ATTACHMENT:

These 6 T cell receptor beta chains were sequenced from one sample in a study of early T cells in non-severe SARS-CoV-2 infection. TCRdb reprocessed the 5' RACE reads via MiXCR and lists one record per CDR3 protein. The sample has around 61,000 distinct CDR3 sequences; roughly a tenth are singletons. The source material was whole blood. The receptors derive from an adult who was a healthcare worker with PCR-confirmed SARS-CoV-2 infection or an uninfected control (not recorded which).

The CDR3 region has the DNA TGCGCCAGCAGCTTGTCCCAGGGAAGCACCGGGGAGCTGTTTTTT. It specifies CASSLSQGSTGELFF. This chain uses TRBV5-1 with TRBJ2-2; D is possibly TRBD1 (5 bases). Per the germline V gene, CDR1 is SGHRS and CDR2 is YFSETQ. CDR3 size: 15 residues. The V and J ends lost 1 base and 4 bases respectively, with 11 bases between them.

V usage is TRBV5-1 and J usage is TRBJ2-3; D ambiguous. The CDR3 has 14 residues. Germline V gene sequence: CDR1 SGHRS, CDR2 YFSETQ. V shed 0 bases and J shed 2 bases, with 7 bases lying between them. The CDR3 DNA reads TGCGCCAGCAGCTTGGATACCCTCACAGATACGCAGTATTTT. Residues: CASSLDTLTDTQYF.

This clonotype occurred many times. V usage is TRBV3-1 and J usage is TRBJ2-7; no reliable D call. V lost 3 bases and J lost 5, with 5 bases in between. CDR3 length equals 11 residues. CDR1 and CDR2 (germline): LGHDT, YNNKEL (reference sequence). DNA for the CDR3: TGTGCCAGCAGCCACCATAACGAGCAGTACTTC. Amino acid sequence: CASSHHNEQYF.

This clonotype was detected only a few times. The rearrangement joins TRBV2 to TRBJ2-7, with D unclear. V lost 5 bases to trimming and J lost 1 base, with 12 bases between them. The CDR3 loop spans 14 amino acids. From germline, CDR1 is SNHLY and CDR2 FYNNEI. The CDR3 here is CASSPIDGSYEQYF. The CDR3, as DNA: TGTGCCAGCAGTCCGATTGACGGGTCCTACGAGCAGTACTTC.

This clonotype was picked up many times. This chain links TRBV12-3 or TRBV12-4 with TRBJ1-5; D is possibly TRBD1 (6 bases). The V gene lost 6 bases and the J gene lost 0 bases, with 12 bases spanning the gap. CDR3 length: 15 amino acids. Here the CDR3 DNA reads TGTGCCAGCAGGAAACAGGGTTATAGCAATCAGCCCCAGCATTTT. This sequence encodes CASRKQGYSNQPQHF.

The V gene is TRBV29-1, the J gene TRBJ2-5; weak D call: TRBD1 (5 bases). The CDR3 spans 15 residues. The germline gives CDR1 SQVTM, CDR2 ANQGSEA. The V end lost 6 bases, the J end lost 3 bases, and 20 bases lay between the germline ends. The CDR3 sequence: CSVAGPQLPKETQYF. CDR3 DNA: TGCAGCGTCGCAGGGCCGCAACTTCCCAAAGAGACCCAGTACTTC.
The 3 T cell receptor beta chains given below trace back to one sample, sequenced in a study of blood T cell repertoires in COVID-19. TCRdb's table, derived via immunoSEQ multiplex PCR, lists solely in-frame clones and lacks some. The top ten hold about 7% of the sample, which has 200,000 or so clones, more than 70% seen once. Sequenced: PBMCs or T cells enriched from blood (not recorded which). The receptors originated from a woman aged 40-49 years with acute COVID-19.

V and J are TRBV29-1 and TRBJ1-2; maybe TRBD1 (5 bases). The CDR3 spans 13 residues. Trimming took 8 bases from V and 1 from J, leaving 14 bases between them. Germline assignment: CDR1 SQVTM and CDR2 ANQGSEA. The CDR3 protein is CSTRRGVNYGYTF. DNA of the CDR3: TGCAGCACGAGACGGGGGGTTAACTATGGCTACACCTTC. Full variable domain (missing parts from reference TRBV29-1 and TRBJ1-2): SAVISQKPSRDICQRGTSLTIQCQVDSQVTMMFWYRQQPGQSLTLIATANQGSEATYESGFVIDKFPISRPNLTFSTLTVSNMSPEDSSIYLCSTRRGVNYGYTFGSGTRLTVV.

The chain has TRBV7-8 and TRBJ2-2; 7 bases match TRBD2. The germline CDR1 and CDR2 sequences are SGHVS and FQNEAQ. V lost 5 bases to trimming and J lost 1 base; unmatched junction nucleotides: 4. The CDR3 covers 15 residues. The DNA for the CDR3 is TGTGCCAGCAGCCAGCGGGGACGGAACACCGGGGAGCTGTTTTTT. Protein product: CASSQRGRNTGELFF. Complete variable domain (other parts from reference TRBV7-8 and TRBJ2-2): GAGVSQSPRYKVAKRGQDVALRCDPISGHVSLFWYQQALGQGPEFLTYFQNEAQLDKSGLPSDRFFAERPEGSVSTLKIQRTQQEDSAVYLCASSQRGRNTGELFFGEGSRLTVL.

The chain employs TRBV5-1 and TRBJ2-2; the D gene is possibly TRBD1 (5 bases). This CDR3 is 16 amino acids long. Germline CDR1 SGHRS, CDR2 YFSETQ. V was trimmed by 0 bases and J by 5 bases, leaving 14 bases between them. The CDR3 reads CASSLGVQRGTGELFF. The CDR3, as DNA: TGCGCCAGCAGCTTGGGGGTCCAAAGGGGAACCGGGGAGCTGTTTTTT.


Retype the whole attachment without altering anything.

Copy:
These 6 T cell receptor beta chains were sequenced from one sample in a study of early T cells in non-severe SARS-CoV-2 infection. TCRdb reprocessed the 5' RACE reads via MiXCR and lists one record per CDR3 protein. The sample has around 61,000 distinct CDR3 sequences; roughly a tenth are singletons. The source material was whole blood. The receptors derive from an adult who was a healthcare worker with PCR-confirmed SARS-CoV-2 infection or an uninfected control (not recorded which).

The CDR3 region has the DNA TGCGCCAGCAGCTTGTCCCAGGGAAGCACCGGGGAGCTGTTTTTT. It specifies CASSLSQGSTGELFF. This chain uses TRBV5-1 with TRBJ2-2; D is possibly TRBD1 (5 bases). Per the germline V gene, CDR1 is SGHRS and CDR2 is YFSETQ. CDR3 size: 15 residues. The V and J ends lost 1 base and 4 bases respectively, with 11 bases between them.

V usage is TRBV5-1 and J usage is TRBJ2-3; D ambiguous. The CDR3 has 14 residues. Germline V gene sequence: CDR1 SGHRS, CDR2 YFSETQ. V shed 0 bases and J shed 2 bases, with 7 bases lying between them. The CDR3 DNA reads TGCGCCAGCAGCTTGGATACCCTCACAGATACGCAGTATTTT. Residues: CASSLDTLTDTQYF.

This clonotype occurred many times. V usage is TRBV3-1 and J usage is TRBJ2-7; no reliable D call. V lost 3 bases and J lost 5, with 5 bases in between. CDR3 length equals 11 residues. CDR1 and CDR2 (germline): LGHDT, YNNKEL (reference sequence). DNA for the CDR3: TGTGCCAGCAGCCACCATAACGAGCAGTACTTC. Amino acid sequence: CASSHHNEQYF.

This clonotype was detected only a few times. The rearrangement joins TRBV2 to TRBJ2-7, with D unclear. V lost 5 bases to trimming and J lost 1 base, with 12 bases between them. The CDR3 loop spans 14 amino acids. From germline, CDR1 is SNHLY and CDR2 FYNNEI. The CDR3 here is CASSPIDGSYEQYF. The CDR3, as DNA: TGTGCCAGCAGTCCGATTGACGGGTCCTACGAGCAGTACTTC.

This clonotype was picked up many times. This chain links TRBV12-3 or TRBV12-4 with TRBJ1-5; D is possibly TRBD1 (6 bases). The V gene lost 6 bases and the J gene lost 0 bases, with 12 bases spanning the gap. CDR3 length: 15 amino acids. Here the CDR3 DNA reads TGTGCCAGCAGGAAACAGGGTTATAGCAATCAGCCCCAGCATTTT. This sequence encodes CASRKQGYSNQPQHF.

The V gene is TRBV29-1, the J gene TRBJ2-5; weak D call: TRBD1 (5 bases). The CDR3 spans 15 residues. The germline gives CDR1 SQVTM, CDR2 ANQGSEA. The V end lost 6 bases, the J end lost 3 bases, and 20 bases lay between the germline ends. The CDR3 sequence: CSVAGPQLPKETQYF. CDR3 DNA: TGCAGCGTCGCAGGGCCGCAACTTCCCAAAGAGACCCAGTACTTC.
The 3 T cell receptor beta chains given below trace back to one sample, sequenced in a study of blood T cell repertoires in COVID-19. TCRdb's table, derived via immunoSEQ multiplex PCR, lists solely in-frame clones and lacks some. The top ten hold about 7% of the sample, which has 200,000 or so clones, more than 70% seen once. Sequenced: PBMCs or T cells enriched from blood (not recorded which). The receptors originated from a woman aged 40-49 years with acute COVID-19.

V and J are TRBV29-1 and TRBJ1-2; maybe TRBD1 (5 bases). The CDR3 spans 13 residues. Trimming took 8 bases from V and 1 from J, leaving 14 bases between them. Germline assignment: CDR1 SQVTM and CDR2 ANQGSEA. The CDR3 protein is CSTRRGVNYGYTF. DNA of the CDR3: TGCAGCACGAGACGGGGGGTTAACTATGGCTACACCTTC. Full variable domain (missing parts from reference TRBV29-1 and TRBJ1-2): SAVISQKPSRDICQRGTSLTIQCQVDSQVTMMFWYRQQPGQSLTLIATANQGSEATYESGFVIDKFPISRPNLTFSTLTVSNMSPEDSSIYLCSTRRGVNYGYTFGSGTRLTVV.

The chain has TRBV7-8 and TRBJ2-2; 7 bases match TRBD2. The germline CDR1 and CDR2 sequences are SGHVS and FQNEAQ. V lost 5 bases to trimming and J lost 1 base; unmatched junction nucleotides: 4. The CDR3 covers 15 residues. The DNA for the CDR3 is TGTGCCAGCAGCCAGCGGGGACGGAACACCGGGGAGCTGTTTTTT. Protein product: CASSQRGRNTGELFF. Complete variable domain (other parts from reference TRBV7-8 and TRBJ2-2): GAGVSQSPRYKVAKRGQDVALRCDPISGHVSLFWYQQALGQGPEFLTYFQNEAQLDKSGLPSDRFFAERPEGSVSTLKIQRTQQEDSAVYLCASSQRGRNTGELFFGEGSRLTVL.

The chain employs TRBV5-1 and TRBJ2-2; the D gene is possibly TRBD1 (5 bases). This CDR3 is 16 amino acids long. Germline CDR1 SGHRS, CDR2 YFSETQ. V was trimmed by 0 bases and J by 5 bases, leaving 14 bases between them. The CDR3 reads CASSLGVQRGTGELFF. The CDR3, as DNA: TGCGCCAGCAGCTTGGGGGTCCAAAGGGGAACCGGGGAGCTGTTTTTT.